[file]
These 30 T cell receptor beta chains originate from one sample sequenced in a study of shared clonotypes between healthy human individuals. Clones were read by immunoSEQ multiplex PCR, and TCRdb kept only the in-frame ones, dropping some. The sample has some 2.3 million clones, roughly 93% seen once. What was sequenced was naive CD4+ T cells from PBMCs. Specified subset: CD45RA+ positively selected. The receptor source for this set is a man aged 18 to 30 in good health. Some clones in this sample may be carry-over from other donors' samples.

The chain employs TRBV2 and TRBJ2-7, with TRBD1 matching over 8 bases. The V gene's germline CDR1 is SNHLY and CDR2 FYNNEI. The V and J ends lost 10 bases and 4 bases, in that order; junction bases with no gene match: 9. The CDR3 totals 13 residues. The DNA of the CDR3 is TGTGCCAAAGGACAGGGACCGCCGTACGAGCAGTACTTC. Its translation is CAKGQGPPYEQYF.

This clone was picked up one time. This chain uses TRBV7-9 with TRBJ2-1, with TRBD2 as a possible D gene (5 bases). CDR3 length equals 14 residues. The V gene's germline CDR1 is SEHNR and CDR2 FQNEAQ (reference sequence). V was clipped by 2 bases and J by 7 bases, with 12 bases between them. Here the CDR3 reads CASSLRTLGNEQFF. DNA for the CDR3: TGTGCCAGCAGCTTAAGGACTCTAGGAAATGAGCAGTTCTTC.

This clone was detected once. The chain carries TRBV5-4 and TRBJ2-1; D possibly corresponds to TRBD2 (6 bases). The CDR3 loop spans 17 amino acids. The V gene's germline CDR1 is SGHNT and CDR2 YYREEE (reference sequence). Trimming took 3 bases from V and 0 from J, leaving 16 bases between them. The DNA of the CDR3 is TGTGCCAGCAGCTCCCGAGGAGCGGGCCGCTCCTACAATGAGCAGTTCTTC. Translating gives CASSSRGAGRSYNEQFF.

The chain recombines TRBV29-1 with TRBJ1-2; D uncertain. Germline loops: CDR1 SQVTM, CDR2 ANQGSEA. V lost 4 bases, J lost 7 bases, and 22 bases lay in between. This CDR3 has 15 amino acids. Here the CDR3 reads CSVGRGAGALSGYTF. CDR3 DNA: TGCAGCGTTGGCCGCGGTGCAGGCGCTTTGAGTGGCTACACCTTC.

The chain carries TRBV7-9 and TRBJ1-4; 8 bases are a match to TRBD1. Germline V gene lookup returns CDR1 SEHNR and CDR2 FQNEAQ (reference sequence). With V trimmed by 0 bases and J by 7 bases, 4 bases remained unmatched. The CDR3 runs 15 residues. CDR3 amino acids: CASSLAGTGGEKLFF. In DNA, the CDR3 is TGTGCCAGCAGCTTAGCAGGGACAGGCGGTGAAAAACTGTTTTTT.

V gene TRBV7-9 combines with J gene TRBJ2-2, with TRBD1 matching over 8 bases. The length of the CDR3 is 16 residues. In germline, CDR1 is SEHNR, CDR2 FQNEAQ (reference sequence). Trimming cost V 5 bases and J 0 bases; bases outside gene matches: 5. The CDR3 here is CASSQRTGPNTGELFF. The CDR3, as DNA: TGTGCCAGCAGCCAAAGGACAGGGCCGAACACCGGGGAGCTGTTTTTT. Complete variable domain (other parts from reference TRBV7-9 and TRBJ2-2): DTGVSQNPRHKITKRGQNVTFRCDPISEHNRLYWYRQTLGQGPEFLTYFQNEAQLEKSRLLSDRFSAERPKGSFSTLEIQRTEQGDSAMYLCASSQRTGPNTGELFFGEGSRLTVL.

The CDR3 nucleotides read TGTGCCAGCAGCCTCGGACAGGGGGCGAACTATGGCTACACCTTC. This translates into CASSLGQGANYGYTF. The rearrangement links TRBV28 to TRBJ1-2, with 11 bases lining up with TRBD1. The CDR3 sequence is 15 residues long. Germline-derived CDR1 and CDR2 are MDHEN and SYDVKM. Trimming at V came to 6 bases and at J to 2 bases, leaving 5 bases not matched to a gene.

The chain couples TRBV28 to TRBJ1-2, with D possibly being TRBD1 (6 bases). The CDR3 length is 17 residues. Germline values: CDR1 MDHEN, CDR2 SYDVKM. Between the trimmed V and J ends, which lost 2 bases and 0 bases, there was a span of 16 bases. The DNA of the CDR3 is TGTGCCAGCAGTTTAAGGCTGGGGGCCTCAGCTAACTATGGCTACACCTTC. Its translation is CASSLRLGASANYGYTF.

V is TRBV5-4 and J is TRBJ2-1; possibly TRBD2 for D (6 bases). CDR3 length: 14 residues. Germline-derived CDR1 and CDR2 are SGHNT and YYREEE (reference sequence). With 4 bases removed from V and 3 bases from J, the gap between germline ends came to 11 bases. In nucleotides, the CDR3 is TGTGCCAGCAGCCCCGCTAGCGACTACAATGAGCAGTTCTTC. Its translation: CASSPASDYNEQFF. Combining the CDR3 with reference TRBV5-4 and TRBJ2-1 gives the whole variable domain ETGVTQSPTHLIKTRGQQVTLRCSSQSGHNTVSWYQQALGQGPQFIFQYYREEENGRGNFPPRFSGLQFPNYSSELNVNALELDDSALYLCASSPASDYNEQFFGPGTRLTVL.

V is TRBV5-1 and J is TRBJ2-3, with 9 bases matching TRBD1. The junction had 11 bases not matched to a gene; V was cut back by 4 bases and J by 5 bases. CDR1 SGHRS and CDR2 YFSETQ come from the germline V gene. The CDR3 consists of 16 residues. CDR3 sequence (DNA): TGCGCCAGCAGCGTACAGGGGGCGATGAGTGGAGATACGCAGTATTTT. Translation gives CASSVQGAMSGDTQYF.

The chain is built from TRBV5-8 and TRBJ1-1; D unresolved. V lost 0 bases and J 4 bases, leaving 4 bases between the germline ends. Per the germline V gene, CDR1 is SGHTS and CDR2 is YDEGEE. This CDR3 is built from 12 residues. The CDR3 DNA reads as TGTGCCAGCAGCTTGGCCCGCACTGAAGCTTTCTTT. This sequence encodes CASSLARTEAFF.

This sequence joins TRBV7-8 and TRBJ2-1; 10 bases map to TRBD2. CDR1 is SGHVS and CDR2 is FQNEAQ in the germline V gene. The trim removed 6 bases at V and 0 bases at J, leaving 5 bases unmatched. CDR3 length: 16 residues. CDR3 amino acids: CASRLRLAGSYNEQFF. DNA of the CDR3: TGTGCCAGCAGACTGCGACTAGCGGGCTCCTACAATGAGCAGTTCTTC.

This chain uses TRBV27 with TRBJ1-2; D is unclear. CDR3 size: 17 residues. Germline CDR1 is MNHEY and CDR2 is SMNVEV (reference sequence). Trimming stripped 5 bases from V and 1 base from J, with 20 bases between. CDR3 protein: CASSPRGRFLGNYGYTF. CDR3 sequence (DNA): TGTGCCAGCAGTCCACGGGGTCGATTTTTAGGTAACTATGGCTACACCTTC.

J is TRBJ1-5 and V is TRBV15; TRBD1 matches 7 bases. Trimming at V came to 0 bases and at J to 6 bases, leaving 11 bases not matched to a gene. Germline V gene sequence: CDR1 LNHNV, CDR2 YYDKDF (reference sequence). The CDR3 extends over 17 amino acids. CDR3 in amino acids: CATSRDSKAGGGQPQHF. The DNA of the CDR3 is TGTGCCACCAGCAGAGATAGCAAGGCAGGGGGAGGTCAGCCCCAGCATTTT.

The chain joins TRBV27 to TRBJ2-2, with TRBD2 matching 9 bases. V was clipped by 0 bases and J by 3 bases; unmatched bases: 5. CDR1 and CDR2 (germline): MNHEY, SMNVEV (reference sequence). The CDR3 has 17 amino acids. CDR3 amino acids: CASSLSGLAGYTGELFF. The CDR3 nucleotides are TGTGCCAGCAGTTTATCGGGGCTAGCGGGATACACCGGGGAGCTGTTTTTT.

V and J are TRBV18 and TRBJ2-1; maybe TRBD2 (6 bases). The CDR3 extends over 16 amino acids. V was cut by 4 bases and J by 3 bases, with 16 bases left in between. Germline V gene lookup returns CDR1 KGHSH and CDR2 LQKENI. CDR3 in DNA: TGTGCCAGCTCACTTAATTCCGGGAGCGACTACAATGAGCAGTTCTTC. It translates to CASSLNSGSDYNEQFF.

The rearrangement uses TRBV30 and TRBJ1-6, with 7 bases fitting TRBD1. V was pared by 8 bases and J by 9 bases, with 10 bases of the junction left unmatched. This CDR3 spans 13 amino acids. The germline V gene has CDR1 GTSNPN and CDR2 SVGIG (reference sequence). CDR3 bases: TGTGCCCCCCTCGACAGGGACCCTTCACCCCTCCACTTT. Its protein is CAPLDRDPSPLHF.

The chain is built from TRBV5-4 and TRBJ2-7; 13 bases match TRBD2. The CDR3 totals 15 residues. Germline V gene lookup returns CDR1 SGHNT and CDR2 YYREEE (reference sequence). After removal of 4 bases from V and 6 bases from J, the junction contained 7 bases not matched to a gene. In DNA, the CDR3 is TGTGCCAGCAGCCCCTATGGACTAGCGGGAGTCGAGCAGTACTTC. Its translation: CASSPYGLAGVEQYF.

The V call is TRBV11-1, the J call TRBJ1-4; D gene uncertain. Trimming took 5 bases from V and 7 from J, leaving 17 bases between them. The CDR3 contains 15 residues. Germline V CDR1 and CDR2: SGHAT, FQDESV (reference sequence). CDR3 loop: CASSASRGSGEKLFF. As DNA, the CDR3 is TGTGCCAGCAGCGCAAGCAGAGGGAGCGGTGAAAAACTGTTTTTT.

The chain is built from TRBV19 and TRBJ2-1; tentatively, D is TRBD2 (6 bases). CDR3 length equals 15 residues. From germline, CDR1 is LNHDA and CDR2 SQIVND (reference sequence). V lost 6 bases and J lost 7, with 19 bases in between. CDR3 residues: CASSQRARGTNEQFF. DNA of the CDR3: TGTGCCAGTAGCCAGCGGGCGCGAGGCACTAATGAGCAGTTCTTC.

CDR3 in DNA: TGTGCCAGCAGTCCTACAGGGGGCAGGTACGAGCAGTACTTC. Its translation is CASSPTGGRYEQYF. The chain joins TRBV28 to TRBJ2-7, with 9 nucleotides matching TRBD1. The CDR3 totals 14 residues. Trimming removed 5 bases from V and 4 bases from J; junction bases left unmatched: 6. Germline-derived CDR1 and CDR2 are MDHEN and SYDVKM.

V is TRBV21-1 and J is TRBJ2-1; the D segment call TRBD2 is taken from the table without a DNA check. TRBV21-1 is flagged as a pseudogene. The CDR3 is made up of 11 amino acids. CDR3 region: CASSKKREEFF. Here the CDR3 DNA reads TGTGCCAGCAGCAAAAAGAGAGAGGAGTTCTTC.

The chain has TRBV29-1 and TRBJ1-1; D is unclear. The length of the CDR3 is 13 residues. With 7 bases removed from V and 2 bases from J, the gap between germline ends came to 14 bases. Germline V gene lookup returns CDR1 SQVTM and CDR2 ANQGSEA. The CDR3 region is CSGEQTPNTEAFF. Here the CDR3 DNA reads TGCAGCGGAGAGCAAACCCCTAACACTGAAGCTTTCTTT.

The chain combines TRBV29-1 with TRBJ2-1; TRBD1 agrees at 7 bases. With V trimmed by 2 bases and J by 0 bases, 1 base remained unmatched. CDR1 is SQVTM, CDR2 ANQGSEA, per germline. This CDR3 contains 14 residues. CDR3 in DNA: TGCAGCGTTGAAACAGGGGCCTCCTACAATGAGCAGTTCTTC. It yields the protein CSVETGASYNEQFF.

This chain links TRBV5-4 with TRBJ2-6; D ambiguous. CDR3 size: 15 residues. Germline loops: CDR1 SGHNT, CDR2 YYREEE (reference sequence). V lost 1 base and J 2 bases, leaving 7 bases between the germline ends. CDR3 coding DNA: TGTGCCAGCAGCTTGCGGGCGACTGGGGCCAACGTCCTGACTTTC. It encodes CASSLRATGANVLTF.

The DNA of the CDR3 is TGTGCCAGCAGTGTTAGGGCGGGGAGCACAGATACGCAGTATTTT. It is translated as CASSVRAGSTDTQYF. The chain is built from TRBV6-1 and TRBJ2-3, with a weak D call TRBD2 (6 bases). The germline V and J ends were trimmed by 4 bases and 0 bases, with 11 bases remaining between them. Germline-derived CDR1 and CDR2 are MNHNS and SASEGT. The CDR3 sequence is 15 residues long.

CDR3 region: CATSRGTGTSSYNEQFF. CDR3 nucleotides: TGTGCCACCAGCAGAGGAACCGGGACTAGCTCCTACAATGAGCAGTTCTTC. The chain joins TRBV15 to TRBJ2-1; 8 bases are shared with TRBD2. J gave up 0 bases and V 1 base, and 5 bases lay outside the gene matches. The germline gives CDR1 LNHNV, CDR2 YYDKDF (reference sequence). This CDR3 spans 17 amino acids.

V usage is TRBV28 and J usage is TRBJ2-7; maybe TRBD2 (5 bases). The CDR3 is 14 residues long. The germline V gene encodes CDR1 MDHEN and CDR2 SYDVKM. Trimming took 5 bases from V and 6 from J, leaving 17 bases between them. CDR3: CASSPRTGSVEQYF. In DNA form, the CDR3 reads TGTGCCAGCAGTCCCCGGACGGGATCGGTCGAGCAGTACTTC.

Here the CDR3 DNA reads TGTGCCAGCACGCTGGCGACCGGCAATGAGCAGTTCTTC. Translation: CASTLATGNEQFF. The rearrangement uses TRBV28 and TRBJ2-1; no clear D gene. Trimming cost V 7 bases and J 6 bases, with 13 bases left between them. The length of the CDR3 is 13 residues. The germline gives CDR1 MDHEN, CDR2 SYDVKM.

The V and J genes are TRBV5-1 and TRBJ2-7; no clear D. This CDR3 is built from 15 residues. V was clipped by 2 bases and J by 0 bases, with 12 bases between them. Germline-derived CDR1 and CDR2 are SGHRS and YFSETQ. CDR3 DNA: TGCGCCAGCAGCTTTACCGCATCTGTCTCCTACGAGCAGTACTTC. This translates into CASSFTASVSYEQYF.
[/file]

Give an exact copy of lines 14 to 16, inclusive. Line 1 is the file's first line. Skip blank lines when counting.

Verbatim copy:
This chain uses TRBV27 with TRBJ1-2; D is unclear. CDR3 size: 17 residues. Germline CDR1 is MNHEY and CDR2 is SMNVEV (reference sequence). Trimming stripped 5 bases from V and 1 base from J, with 20 bases between. CDR3 protein: CASSPRGRFLGNYGYTF. CDR3 sequence (DNA): TGTGCCAGCAGTCCACGGGGTCGATTTTTAGGTAACTATGGCTACACCTTC.

J is TRBJ1-5 and V is TRBV15; TRBD1 matches 7 bases. Trimming at V came to 0 bases and at J to 6 bases, leaving 11 bases not matched to a gene. Germline V gene sequence: CDR1 LNHNV, CDR2 YYDKDF (reference sequence). The CDR3 extends over 17 amino acids. CDR3 in amino acids: CATSRDSKAGGGQPQHF. The DNA of the CDR3 is TGTGCCACCAGCAGAGATAGCAAGGCAGGGGGAGGTCAGCCCCAGCATTTT.

The chain joins TRBV27 to TRBJ2-2, with TRBD2 matching 9 bases. V was clipped by 0 bases and J by 3 bases; unmatched bases: 5. CDR1 and CDR2 (germline): MNHEY, SMNVEV (reference sequence). The CDR3 has 17 amino acids. CDR3 amino acids: CASSLSGLAGYTGELFF. The CDR3 nucleotides are TGTGCCAGCAGTTTATCGGGGCTAGCGGGATACACCGGGGAGCTGTTTTTT.